5 Surprising Effects of Cigarette Smoking on Environment and Human Health

By releasing toxic air pollutants in the atmosphere smoking causes environmental pollution. Cigarette butts create waste. The toxic chemical from butts penetrates into soils and waterways causing water and soil pollution. This also affects animals and plants since they absorb harmful chemicals from water and soil. Pollution is not caused only by cigarettes themselves but a waste released during its entire production process.

When people hear about cigarettes they often think only about health risks. Many fail to look at another side of this topic, which pertains to how it affects the environment. Take a look at how cigarette use and production affect both the environment and human health.

1. Risks to human health

Clinical studies and surveys have proven that cigarette use causes several health risks. Below are the health conditions linked to regular cigarette smoking.

Autoimmune disorder

Smoking cigarettes inhibits the body’s immune system. It makes you more vulnerable to infections and diseases. Cigarette use increases your risk of numerous autoimmune diseases like rheumatoid arthritis and Cron’s disease.

Cancer

Cigarette use is the leading cause of premature deaths worldwide. The smoke that a person inhales contains many chemicals and carcinogens. It increases the risk of developing lung, throat and larynx cancer. Smoking is also linked to the development of bladder, pancreas, kidney and uterus cancer.

Lung Disease

It is obvious that smoking cigarettes affect lung health. Along with lung cancer, cigarette use increases the risk of developing an obstructive pulmonary disease, emphysema, dyspnea, and chronic bronchitis.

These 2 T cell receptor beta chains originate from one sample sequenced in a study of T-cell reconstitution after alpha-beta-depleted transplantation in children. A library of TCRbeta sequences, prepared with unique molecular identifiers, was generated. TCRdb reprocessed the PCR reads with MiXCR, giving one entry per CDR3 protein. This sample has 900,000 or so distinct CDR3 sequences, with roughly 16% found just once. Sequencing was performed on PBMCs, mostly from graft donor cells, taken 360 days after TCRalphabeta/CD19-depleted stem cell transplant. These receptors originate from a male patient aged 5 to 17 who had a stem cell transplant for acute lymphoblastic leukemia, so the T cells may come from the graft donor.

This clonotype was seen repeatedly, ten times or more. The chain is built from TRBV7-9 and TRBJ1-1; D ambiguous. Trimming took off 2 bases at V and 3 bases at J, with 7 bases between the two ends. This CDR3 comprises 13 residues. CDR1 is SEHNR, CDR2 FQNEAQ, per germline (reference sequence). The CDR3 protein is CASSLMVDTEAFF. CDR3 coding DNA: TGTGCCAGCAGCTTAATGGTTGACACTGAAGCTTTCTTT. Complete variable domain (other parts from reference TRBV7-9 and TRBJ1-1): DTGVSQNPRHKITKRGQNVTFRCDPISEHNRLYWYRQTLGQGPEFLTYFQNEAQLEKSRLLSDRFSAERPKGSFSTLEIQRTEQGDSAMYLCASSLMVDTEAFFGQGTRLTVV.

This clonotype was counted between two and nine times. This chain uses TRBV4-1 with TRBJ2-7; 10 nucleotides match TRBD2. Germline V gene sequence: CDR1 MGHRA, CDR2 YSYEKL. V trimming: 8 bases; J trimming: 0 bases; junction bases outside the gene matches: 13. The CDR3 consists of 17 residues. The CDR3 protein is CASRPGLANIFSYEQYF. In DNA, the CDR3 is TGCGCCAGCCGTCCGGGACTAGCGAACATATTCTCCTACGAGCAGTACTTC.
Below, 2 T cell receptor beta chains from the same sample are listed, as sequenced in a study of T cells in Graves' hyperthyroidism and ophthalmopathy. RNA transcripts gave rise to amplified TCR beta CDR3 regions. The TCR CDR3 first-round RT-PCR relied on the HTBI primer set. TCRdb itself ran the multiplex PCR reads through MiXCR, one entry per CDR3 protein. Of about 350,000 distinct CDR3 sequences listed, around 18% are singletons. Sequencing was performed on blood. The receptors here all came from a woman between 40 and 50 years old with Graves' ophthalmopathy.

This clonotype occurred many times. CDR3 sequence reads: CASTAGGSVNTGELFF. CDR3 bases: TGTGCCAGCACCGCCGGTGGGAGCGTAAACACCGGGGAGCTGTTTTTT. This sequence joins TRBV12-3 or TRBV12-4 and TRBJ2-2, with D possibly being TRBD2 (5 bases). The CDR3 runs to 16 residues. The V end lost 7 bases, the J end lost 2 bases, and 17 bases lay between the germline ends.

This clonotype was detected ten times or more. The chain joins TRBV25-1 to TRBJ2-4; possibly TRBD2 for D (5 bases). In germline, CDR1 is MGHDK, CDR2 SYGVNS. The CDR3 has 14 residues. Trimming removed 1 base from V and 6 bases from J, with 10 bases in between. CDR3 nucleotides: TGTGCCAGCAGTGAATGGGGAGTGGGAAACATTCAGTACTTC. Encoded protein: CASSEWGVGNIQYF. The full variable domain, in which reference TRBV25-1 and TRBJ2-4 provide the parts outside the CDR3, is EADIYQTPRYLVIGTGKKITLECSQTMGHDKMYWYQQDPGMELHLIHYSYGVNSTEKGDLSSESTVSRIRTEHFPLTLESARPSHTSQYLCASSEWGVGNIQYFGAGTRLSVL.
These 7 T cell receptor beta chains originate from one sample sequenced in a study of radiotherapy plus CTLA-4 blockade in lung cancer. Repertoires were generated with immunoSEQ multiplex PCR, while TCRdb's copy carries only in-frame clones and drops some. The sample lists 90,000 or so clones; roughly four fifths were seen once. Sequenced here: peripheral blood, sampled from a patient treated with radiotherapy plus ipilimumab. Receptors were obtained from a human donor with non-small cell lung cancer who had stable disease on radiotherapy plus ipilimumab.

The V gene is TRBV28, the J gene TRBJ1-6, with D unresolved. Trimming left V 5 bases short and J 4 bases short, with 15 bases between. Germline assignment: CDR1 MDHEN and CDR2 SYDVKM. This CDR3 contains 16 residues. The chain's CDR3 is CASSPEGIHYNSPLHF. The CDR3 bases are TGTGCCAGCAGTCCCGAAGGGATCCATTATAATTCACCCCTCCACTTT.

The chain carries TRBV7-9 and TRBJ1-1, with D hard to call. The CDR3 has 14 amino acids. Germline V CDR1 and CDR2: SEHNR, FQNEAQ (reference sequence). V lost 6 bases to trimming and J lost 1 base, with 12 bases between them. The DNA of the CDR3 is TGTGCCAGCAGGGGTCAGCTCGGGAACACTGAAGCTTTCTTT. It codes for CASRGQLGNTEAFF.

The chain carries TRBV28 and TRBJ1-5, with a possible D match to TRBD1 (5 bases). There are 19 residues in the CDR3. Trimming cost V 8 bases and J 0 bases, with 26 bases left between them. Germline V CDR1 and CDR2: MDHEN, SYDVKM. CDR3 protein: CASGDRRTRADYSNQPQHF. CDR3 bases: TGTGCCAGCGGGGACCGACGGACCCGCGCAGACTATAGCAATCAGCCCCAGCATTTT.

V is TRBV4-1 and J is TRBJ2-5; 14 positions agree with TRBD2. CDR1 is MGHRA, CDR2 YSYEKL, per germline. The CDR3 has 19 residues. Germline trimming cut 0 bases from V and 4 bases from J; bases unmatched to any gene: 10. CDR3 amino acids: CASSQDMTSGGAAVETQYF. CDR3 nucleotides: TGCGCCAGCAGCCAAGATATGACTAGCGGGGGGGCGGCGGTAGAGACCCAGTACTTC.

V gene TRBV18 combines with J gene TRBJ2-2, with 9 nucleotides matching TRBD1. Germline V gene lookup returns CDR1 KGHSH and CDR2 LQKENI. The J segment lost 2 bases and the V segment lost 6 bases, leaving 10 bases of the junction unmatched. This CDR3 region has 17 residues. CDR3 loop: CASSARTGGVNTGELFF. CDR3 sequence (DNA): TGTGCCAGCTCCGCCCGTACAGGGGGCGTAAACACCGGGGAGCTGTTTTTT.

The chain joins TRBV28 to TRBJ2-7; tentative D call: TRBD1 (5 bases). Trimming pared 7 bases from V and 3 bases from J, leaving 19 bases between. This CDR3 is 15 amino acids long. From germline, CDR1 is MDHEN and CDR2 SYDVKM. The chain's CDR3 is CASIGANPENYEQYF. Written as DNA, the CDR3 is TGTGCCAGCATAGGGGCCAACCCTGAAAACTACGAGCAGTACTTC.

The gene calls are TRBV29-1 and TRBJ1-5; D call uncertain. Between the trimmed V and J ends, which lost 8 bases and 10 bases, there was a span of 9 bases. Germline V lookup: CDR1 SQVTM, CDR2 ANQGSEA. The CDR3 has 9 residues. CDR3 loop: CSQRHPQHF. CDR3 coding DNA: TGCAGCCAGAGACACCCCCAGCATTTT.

Heart health

Smoking has a strong impact on our heart health. It narrows blood vessels and worsens blood circulation to the heart, brain, and other critical organs. Cigarette use also increases the likelihood of blood clotting in the lower part of the body. Altogether, smoking makes people more vulnerable to heart attacks and strokes.

Premature deaths

Smoking is associated with many diseases including respiratory, cancer, and vascular. For this reason, cigarettes use is a leading cause of premature deaths. According to WHO, cigarettes are responsible for more than 5 million deaths each year. 

2. Deforestation

The main ingredient in the production process of cigarettes is tobacco. Most of them grow in rainforest areas. This contributes to deforestation in the areas of tobacco growth since previously they were covered by very dense forest. 

An hour of cigarette production requires 4 miles of paper for rolling and packaging. This is one tree for every 300 cigarettes. In addition, cigarette companies have to burn tones of wood to dry the tobacco leaves.

3. Toxic waste

The production and transporting of tobacco require the use of big amounts of chemicals and different toxic materials. The production process generates a lot of waste like pesticides and fertilizers. One of these chemicals is Aldicarb. It is highly toxic for all living creatures. Aldicarb may poison waterways and soil for several years. 

4. Air pollution

The manufacturing process and smoking itself pollute the air and atmosphere. The machines on the tobacco farms emit greenhouse gases from the fuel, combusted to produce energy. Noxious chemicals are released in the atmosphere from wood-burning fires or special furnaces. The shipping and transportation for the manufacturing process also left their footprint from greenhouse gas emissions.

5. Soil and land pollution

In the cultivation of tobacco manufactures use pesticides, fertilizers, and other chemicals. These chemicals pollute soils and eventually hamper their fertility.  It makes the lands unsuitable for supporting any other crop.

Ingredients that are present in the cigarette butts are not biodegradable and they break down for many years. The filters are made of cellulose acetate, sourced from plastic. Cellulose acetate is photodegradable but it still takes a lot of time for it to be broken down. The filter decay products remain in the soil for up to 10 years. As long as they are present in the soil, the soil is considered polluted. 

Amelia Grant

I am Amelia Grant, journalist, and blogger. I think that information is a great force that is able to change people’s lives for the better. That is why I feel a strong intention to share useful and important things about health self-care, wellness and other advice that may be helpful for people. Being an enthusiast of a healthy lifestyle that keeps improving my life, I wish the same for everyone.